The construction and validation of this instrument was supported by a grant from the William and Flora Hewlett Foundation through the University of Hawaii Program on Conflict Resolution. The mediator reliability study was supported by a grant from the John Randolph Haynes and Dora Haynes Foundation. The author would like to express appreciation to Ronald C. Johnson and Kenneth Meehan for their helpful feedback on the scale construction and validation process. A preliminary version of this scale was termed Conflict Management Inventory (CMI).
Construction and Validation of a Conflict Communication Scale1
Article first published online: 31 JUL 2006
Journal of Applied Social Psychology
Volume 29, Issue 9, pages 1803–1832, September 1999
How to Cite
Goldstein, S. B. (1999), Construction and Validation of a Conflict Communication Scale. Journal of Applied Social Psychology, 29: 1803–1832. doi: 10.1111/j.1559-1816.1999.tb00153.x
- Issue published online: 31 JUL 2006
- Article first published online: 31 JUL 2006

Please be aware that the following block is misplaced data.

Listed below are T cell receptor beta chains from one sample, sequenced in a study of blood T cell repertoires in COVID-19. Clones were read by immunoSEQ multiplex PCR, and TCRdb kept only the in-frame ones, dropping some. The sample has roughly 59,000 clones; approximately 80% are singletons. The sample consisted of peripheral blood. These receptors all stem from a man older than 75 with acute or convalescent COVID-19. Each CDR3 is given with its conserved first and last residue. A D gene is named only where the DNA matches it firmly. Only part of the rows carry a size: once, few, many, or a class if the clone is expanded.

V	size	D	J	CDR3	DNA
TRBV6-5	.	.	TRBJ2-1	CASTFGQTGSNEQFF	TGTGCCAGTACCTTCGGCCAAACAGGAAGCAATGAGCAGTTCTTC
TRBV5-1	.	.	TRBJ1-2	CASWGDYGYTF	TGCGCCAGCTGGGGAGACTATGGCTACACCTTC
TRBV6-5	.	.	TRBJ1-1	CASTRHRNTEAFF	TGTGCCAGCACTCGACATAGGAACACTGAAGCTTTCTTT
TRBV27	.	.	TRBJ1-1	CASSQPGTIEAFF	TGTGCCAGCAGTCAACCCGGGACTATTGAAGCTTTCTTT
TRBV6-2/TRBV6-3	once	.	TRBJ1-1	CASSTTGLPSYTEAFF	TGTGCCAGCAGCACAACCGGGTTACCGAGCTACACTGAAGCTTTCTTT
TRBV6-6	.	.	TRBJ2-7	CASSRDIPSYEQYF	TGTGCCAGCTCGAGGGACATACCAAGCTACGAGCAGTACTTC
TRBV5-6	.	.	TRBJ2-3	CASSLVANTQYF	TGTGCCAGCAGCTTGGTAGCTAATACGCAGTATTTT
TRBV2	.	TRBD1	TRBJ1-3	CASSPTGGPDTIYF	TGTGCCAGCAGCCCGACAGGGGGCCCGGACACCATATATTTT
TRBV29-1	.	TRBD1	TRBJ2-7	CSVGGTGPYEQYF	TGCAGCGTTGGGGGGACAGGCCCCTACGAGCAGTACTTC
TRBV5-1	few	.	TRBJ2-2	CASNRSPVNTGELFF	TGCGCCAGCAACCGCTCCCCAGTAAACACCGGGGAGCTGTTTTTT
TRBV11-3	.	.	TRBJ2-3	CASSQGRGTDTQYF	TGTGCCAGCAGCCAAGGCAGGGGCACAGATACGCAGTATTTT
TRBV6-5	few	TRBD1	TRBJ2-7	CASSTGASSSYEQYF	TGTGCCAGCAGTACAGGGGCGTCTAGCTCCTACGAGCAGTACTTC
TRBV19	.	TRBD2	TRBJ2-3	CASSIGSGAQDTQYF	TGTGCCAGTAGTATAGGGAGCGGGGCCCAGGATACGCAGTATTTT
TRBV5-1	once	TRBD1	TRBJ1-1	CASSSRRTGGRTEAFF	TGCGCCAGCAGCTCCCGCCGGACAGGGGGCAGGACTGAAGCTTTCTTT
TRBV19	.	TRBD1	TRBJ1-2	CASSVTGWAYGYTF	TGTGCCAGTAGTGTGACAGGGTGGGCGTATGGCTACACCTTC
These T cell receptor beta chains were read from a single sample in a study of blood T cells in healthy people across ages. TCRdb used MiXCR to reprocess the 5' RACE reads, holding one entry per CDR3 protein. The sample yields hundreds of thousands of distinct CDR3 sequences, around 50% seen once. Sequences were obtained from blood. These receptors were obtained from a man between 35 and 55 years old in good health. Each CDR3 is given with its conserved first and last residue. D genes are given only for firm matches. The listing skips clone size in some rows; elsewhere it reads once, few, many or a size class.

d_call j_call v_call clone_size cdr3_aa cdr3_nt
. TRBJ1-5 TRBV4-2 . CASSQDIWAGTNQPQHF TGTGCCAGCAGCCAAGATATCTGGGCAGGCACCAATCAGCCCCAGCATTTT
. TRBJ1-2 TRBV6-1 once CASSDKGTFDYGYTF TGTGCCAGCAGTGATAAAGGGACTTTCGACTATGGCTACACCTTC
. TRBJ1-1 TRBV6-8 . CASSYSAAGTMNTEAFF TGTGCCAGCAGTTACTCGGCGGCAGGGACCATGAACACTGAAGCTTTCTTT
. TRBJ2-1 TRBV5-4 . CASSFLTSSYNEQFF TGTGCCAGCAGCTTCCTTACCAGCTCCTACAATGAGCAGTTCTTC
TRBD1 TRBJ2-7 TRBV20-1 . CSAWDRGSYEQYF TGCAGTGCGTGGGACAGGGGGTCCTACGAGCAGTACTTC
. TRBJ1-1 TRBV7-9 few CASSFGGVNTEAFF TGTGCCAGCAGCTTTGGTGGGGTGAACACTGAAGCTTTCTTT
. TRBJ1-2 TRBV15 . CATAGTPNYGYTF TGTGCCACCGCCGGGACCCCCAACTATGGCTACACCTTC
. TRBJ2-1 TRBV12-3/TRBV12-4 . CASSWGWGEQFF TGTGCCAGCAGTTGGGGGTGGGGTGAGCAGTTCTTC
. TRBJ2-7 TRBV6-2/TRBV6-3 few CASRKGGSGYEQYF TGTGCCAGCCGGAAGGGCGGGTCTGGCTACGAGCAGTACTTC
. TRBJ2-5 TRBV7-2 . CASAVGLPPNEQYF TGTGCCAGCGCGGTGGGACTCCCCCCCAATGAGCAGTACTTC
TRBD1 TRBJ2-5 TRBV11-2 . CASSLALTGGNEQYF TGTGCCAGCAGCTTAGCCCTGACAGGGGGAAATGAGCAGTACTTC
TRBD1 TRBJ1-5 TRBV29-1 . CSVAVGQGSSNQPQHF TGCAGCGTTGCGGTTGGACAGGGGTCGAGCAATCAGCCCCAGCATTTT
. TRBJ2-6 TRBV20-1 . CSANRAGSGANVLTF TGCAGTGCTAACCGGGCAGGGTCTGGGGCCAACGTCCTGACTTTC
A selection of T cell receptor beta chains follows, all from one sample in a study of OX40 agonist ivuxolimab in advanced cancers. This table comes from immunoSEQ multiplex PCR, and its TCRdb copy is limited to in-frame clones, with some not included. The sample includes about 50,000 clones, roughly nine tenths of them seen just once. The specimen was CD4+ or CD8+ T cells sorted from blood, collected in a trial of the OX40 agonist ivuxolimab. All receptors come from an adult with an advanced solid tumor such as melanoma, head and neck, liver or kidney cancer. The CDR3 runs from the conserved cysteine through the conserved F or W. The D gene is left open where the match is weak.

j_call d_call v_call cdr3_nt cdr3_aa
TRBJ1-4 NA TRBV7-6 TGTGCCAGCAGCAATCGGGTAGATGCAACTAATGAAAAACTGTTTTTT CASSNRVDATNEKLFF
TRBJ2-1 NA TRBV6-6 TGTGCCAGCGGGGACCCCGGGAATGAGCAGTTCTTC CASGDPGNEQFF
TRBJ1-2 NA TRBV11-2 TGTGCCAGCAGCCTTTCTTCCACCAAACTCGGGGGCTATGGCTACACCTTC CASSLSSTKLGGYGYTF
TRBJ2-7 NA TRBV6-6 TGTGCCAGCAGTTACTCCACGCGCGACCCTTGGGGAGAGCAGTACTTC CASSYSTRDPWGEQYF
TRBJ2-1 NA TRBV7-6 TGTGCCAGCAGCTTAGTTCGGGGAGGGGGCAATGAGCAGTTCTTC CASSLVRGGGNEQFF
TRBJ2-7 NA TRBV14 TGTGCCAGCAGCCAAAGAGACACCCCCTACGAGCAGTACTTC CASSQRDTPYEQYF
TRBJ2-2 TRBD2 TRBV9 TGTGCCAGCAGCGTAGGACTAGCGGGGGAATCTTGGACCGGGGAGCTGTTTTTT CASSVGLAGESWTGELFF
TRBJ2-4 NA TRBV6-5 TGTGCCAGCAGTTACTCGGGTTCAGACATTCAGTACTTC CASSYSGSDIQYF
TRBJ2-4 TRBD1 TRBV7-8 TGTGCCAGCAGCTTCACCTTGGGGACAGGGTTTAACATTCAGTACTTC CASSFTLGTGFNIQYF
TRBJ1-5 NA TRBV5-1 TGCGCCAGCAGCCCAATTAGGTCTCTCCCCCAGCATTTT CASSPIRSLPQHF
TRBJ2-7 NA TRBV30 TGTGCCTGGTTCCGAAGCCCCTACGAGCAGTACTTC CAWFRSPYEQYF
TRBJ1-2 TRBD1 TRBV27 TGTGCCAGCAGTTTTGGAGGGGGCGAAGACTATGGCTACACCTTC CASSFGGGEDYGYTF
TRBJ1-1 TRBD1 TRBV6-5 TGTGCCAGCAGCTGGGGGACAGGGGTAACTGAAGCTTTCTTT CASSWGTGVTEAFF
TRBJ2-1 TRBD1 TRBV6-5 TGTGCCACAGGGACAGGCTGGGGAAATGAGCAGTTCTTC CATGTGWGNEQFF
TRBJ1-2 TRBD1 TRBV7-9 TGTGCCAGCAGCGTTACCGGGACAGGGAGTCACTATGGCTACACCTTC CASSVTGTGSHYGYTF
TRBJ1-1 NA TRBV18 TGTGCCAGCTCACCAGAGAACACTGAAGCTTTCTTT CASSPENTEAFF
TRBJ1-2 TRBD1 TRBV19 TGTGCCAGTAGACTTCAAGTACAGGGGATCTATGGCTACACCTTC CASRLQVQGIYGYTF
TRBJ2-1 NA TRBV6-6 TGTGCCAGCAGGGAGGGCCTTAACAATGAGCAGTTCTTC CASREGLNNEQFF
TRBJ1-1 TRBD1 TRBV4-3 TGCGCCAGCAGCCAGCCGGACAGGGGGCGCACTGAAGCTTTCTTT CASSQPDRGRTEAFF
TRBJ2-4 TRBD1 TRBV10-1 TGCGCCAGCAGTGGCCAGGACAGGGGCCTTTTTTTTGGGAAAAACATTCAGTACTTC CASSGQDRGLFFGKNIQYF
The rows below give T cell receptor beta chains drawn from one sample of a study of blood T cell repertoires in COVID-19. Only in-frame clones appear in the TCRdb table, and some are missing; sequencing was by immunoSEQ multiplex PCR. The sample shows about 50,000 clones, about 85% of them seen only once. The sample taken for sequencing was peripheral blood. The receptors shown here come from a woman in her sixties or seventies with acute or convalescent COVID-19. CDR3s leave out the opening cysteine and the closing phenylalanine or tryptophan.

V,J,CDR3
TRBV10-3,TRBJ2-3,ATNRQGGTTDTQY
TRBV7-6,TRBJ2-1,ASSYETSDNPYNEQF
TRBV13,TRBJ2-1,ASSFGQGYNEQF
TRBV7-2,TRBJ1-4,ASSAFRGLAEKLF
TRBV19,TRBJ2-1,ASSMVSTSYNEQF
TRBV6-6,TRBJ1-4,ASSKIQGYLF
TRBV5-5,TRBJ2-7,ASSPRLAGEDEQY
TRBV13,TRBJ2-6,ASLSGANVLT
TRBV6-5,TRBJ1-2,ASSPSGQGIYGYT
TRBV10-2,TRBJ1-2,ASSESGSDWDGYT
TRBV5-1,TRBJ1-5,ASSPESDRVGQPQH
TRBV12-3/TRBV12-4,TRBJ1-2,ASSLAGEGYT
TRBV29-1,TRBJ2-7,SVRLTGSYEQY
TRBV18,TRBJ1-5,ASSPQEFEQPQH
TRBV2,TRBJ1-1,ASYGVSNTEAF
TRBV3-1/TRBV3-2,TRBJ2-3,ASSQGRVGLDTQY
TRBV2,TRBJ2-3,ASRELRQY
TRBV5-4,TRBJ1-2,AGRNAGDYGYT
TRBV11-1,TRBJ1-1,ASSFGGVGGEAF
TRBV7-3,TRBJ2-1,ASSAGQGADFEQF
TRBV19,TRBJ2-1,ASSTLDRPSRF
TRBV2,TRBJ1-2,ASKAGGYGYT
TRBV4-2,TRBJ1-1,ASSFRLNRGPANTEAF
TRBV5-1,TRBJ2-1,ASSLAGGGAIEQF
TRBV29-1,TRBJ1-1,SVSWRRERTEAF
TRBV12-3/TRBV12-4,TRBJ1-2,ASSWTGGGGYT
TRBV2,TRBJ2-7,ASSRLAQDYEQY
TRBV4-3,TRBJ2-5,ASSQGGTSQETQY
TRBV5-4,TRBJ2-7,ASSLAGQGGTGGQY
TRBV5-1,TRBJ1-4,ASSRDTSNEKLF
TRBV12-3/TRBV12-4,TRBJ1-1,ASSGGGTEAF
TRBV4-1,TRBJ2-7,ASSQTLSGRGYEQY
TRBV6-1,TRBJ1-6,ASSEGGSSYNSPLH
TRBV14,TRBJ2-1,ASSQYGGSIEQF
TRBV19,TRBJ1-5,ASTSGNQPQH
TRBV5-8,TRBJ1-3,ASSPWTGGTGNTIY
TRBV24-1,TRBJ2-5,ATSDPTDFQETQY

A series of studies was conducted in order to construct and validate a measure of interpersonal conflict communication style, the Conflict Communication Scale (CCS). CCS items were designed to reflect variability in approach to conflict situations and to gather information relevant to conflict-related interventions, such as mediation. The measure is comprised of 5 subscales: (a) confrontation, (b) public/private behavior, (c) emotional expression, (d) conflict approach/avoidance, and (e) self-disclosure. Psychometric assessment of the CCS focused on test-retest reliability, social desirability influences, convergent and discriminant validity, discrimination between known groups, concurrent validity, and factor analysis. The resulting scale was found to have high reliability levels, minimal social desirability bias, sensitivity to some cultural differences, and its validity was supported by the majority of validation studies.